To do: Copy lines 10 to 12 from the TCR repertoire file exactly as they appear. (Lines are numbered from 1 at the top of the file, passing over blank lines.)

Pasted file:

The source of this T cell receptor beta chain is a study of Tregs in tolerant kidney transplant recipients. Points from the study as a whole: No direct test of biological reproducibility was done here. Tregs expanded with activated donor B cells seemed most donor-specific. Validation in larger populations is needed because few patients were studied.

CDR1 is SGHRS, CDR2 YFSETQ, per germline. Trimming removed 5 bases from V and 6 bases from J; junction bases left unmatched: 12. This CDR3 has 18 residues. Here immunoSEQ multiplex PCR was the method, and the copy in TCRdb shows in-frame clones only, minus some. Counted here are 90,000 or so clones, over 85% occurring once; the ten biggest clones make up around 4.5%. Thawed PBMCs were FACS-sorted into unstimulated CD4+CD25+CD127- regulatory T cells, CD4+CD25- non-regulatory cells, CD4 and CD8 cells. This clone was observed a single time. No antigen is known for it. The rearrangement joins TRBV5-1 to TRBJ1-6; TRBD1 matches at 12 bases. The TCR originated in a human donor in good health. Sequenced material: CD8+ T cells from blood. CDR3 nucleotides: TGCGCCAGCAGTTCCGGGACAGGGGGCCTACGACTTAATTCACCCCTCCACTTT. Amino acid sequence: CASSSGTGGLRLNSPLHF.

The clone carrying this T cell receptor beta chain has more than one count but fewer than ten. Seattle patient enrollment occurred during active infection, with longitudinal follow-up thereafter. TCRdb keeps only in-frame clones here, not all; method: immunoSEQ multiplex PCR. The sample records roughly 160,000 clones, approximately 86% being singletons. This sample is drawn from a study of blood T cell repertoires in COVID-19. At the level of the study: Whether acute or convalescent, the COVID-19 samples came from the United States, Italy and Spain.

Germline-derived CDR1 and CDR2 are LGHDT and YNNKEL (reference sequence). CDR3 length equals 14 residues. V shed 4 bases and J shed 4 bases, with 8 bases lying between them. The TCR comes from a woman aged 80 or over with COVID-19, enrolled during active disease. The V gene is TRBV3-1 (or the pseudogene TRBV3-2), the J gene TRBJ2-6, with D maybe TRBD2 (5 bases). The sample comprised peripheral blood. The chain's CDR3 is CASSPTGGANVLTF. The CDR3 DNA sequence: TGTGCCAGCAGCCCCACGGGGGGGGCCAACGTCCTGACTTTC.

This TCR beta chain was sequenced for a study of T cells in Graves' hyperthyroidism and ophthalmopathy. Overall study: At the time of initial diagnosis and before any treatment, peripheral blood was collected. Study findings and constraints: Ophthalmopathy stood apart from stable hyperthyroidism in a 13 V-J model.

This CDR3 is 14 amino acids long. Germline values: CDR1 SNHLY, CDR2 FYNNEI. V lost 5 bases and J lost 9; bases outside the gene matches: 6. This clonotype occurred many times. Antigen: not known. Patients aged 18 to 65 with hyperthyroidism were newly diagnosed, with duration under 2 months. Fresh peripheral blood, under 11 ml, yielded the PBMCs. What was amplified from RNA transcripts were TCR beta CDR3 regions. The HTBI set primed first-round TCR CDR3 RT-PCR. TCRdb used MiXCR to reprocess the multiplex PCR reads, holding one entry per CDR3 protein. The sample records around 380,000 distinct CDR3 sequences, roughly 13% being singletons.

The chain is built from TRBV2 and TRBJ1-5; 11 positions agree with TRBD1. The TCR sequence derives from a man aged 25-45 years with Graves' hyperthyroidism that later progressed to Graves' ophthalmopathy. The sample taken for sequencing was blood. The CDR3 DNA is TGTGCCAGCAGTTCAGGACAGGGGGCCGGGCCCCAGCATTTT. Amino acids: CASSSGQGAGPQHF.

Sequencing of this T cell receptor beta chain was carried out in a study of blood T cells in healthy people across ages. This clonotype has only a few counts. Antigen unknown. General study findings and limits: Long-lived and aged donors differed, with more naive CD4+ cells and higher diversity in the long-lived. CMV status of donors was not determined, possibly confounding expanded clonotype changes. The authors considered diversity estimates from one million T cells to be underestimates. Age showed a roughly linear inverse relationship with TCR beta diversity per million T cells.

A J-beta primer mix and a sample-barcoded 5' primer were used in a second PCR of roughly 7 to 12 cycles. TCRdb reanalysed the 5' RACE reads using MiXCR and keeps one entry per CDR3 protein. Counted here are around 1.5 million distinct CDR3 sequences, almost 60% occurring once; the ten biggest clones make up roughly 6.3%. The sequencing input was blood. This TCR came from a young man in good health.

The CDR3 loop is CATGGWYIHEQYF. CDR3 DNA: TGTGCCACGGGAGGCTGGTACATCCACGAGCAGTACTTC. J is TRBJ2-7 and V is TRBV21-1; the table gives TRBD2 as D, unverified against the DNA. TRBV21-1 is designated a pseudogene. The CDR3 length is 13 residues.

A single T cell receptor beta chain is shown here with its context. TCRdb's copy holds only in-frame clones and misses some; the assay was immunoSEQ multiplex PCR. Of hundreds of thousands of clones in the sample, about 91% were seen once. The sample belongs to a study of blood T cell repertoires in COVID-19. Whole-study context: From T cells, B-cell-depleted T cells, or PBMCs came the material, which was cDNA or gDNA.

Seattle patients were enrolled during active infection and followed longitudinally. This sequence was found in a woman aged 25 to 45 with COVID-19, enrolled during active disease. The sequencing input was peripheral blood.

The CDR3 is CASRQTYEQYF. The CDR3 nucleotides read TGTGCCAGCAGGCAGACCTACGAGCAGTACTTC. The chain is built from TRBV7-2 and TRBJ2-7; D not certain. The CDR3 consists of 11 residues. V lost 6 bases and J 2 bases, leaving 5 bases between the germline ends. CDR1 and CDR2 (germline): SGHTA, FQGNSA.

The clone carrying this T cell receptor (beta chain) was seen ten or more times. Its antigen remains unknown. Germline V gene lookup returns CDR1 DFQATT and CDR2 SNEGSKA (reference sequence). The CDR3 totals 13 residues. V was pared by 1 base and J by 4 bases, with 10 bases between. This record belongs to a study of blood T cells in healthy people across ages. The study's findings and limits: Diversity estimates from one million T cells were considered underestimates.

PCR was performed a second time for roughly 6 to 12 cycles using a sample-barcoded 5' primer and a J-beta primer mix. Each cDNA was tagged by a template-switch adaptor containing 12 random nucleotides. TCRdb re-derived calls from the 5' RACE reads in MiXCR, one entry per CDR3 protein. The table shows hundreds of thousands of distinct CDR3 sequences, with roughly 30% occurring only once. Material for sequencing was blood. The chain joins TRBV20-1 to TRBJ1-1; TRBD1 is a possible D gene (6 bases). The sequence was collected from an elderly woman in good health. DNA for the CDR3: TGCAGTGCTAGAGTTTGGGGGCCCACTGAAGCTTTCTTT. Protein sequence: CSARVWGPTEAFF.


The CDR3 loop is CATGGWYIHEQYF. CDR3 DNA: TGTGCCACGGGAGGCTGGTACATCCACGAGCAGTACTTC. J is TRBJ2-7 and V is TRBV21-1; the table gives TRBD2 as D, unverified against the DNA. TRBV21-1 is designated a pseudogene. The CDR3 length is 13 residues.

A single T cell receptor beta chain is shown here with its context. TCRdb's copy holds only in-frame clones and misses some; the assay was immunoSEQ multiplex PCR. Of hundreds of thousands of clones in the sample, about 91% were seen once. The sample belongs to a study of blood T cell repertoires in COVID-19. Whole-study context: From T cells, B-cell-depleted T cells, or PBMCs came the material, which was cDNA or gDNA.

Seattle patients were enrolled during active infection and followed longitudinally. This sequence was found in a woman aged 25 to 45 with COVID-19, enrolled during active disease. The sequencing input was peripheral blood.